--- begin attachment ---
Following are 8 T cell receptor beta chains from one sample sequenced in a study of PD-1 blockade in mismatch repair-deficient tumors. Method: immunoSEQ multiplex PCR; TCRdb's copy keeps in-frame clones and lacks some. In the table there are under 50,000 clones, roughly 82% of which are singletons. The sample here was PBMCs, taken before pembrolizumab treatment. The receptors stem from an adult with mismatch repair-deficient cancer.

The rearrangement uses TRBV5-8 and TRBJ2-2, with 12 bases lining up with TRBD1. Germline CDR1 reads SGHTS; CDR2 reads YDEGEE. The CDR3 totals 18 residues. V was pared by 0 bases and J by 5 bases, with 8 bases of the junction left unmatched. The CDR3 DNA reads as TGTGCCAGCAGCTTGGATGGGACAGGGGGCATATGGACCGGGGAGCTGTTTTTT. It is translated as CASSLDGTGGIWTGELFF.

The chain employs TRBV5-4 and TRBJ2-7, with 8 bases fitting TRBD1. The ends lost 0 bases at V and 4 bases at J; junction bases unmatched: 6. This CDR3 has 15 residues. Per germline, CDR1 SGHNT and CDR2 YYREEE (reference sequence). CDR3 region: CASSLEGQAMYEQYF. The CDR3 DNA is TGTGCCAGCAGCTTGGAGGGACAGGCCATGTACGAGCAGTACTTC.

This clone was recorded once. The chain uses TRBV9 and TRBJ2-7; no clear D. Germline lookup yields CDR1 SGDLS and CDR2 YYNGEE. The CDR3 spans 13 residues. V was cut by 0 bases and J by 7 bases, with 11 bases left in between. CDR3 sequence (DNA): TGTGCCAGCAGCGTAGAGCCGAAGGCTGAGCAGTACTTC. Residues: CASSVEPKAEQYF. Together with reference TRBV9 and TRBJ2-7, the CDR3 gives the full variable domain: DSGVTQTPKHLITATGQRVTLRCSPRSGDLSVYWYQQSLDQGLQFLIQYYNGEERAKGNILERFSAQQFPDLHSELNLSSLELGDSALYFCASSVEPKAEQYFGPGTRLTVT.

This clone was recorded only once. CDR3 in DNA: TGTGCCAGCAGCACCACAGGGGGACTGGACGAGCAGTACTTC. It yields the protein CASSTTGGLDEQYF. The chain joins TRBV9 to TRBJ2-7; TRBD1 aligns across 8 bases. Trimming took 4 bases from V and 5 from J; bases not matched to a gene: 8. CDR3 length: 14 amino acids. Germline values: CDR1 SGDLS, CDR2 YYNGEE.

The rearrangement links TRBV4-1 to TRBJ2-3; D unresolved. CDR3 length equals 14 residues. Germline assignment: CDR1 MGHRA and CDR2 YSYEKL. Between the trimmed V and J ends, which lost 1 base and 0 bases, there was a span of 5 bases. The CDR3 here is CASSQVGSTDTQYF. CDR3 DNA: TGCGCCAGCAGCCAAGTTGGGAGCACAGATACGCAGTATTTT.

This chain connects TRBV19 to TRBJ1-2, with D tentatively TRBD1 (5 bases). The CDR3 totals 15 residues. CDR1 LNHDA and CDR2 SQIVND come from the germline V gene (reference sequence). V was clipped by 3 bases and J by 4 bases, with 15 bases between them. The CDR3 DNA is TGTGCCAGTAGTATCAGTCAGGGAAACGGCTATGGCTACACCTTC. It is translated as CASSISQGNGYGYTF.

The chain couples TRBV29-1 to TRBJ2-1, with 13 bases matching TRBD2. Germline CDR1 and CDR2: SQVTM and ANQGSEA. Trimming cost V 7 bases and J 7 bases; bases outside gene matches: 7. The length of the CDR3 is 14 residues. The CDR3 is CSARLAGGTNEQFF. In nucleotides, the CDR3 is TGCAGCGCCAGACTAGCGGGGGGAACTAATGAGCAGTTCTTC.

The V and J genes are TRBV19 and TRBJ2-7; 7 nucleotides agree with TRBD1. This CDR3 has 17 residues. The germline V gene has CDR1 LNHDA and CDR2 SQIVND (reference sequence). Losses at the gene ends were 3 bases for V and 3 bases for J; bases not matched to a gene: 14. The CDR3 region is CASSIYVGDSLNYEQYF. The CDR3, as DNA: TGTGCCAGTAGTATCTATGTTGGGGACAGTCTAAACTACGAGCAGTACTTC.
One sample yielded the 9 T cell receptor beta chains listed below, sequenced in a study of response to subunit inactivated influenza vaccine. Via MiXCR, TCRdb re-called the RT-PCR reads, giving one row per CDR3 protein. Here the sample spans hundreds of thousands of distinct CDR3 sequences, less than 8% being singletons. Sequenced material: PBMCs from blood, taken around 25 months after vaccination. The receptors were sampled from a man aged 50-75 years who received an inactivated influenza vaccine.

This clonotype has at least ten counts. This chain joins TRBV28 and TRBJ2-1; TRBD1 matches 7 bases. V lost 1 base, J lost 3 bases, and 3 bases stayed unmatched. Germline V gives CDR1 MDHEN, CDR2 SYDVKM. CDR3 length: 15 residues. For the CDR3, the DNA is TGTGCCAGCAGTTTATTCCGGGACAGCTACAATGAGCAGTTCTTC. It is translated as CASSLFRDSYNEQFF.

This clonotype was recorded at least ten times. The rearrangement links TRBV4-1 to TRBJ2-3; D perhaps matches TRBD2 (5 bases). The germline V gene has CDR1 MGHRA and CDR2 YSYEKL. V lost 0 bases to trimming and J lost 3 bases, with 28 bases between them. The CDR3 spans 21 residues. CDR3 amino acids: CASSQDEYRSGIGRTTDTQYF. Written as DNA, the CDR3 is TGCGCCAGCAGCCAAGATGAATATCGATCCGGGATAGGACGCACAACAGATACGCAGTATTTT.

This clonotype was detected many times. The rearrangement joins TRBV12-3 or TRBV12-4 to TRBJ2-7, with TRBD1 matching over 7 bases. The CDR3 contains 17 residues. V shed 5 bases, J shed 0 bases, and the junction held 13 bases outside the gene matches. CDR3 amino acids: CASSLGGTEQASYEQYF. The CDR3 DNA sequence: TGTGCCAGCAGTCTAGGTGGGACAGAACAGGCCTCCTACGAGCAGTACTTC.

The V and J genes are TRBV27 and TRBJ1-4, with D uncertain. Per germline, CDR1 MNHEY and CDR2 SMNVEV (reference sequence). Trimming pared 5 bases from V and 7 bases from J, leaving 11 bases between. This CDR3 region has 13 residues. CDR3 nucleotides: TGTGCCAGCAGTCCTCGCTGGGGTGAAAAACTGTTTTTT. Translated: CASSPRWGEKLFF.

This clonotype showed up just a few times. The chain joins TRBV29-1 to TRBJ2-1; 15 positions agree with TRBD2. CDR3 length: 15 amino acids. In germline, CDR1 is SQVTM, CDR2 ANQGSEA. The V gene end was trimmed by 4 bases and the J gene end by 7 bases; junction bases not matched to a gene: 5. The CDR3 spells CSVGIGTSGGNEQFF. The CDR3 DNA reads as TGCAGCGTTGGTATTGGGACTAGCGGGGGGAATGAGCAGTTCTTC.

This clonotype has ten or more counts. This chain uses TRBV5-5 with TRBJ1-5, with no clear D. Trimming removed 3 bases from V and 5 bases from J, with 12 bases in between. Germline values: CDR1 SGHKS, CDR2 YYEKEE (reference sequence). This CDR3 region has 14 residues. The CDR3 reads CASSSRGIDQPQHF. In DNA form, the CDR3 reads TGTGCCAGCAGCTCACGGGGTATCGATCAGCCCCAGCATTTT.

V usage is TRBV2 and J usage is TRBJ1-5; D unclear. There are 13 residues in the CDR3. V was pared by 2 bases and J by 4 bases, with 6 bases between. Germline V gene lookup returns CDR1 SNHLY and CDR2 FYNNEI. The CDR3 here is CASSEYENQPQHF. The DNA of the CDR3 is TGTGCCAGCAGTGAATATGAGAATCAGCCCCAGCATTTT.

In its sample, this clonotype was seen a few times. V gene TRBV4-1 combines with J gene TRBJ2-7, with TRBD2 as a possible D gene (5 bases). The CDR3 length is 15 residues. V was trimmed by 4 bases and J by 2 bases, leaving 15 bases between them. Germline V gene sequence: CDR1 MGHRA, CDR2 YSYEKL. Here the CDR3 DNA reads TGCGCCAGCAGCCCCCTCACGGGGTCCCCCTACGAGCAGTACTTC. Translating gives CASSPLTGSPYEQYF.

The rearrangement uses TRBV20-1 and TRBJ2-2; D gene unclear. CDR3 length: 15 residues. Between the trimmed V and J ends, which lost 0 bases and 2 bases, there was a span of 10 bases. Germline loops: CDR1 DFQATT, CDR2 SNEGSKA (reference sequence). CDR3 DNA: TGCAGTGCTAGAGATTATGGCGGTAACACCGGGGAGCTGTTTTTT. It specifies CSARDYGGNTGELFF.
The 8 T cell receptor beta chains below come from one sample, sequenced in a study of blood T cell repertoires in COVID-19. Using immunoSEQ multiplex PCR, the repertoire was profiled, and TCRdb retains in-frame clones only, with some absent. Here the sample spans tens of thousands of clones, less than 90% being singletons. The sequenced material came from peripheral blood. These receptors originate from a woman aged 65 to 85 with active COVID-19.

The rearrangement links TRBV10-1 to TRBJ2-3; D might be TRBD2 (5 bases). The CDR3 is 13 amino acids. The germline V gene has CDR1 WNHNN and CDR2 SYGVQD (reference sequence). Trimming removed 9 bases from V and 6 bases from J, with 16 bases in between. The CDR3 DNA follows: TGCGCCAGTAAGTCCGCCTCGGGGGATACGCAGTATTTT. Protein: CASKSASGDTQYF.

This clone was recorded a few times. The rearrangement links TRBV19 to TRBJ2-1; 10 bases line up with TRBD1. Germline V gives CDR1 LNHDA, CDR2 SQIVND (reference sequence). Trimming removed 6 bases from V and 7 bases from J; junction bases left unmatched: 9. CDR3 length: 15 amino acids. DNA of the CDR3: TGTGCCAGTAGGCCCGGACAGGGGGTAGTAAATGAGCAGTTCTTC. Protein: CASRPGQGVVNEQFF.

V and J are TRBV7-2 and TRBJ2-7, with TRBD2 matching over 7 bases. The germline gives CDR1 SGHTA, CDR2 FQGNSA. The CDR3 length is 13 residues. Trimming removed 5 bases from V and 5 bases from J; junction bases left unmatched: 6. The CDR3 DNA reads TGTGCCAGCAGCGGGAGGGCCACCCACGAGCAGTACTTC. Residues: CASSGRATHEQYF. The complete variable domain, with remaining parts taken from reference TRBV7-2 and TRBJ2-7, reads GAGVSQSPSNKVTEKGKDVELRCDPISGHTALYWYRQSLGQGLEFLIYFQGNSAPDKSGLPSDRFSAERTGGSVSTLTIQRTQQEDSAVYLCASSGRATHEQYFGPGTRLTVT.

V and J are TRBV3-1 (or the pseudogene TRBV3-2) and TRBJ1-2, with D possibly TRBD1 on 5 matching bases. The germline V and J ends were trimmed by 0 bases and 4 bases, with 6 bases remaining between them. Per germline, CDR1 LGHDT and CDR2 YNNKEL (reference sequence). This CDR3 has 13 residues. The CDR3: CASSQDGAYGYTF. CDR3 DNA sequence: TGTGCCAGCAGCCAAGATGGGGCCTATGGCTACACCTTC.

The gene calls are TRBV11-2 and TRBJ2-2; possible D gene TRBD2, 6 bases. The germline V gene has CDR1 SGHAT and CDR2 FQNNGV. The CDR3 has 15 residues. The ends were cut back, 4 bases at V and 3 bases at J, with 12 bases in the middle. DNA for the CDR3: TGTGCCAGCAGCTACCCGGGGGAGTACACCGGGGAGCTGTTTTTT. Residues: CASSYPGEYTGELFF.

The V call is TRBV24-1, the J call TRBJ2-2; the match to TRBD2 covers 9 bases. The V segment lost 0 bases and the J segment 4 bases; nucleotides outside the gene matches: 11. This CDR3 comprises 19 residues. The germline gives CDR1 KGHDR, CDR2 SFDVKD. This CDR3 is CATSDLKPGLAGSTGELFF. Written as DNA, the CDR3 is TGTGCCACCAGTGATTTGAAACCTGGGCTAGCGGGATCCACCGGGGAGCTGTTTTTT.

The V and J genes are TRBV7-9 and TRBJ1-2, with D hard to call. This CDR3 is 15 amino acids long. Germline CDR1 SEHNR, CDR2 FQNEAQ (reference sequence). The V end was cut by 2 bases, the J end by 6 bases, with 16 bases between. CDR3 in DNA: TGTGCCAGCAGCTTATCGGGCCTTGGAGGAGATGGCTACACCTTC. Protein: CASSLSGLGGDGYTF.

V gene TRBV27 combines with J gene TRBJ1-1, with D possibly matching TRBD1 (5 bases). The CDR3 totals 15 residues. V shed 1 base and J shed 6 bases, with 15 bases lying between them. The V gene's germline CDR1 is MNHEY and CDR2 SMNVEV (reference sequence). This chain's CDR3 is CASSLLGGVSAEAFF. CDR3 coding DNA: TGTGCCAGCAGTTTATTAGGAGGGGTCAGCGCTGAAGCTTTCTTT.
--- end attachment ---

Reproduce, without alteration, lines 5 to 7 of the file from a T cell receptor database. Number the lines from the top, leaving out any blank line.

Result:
This clone was recorded only once. CDR3 in DNA: TGTGCCAGCAGCACCACAGGGGGACTGGACGAGCAGTACTTC. It yields the protein CASSTTGGLDEQYF. The chain joins TRBV9 to TRBJ2-7; TRBD1 aligns across 8 bases. Trimming took 4 bases from V and 5 from J; bases not matched to a gene: 8. CDR3 length: 14 amino acids. Germline values: CDR1 SGDLS, CDR2 YYNGEE.

The rearrangement links TRBV4-1 to TRBJ2-3; D unresolved. CDR3 length equals 14 residues. Germline assignment: CDR1 MGHRA and CDR2 YSYEKL. Between the trimmed V and J ends, which lost 1 base and 0 bases, there was a span of 5 bases. The CDR3 here is CASSQVGSTDTQYF. CDR3 DNA: TGCGCCAGCAGCCAAGTTGGGAGCACAGATACGCAGTATTTT.

This chain connects TRBV19 to TRBJ1-2, with D tentatively TRBD1 (5 bases). The CDR3 totals 15 residues. CDR1 LNHDA and CDR2 SQIVND come from the germline V gene (reference sequence). V was clipped by 3 bases and J by 4 bases, with 15 bases between them. The CDR3 DNA is TGTGCCAGTAGTATCAGTCAGGGAAACGGCTATGGCTACACCTTC. It is translated as CASSISQGNGYGYTF.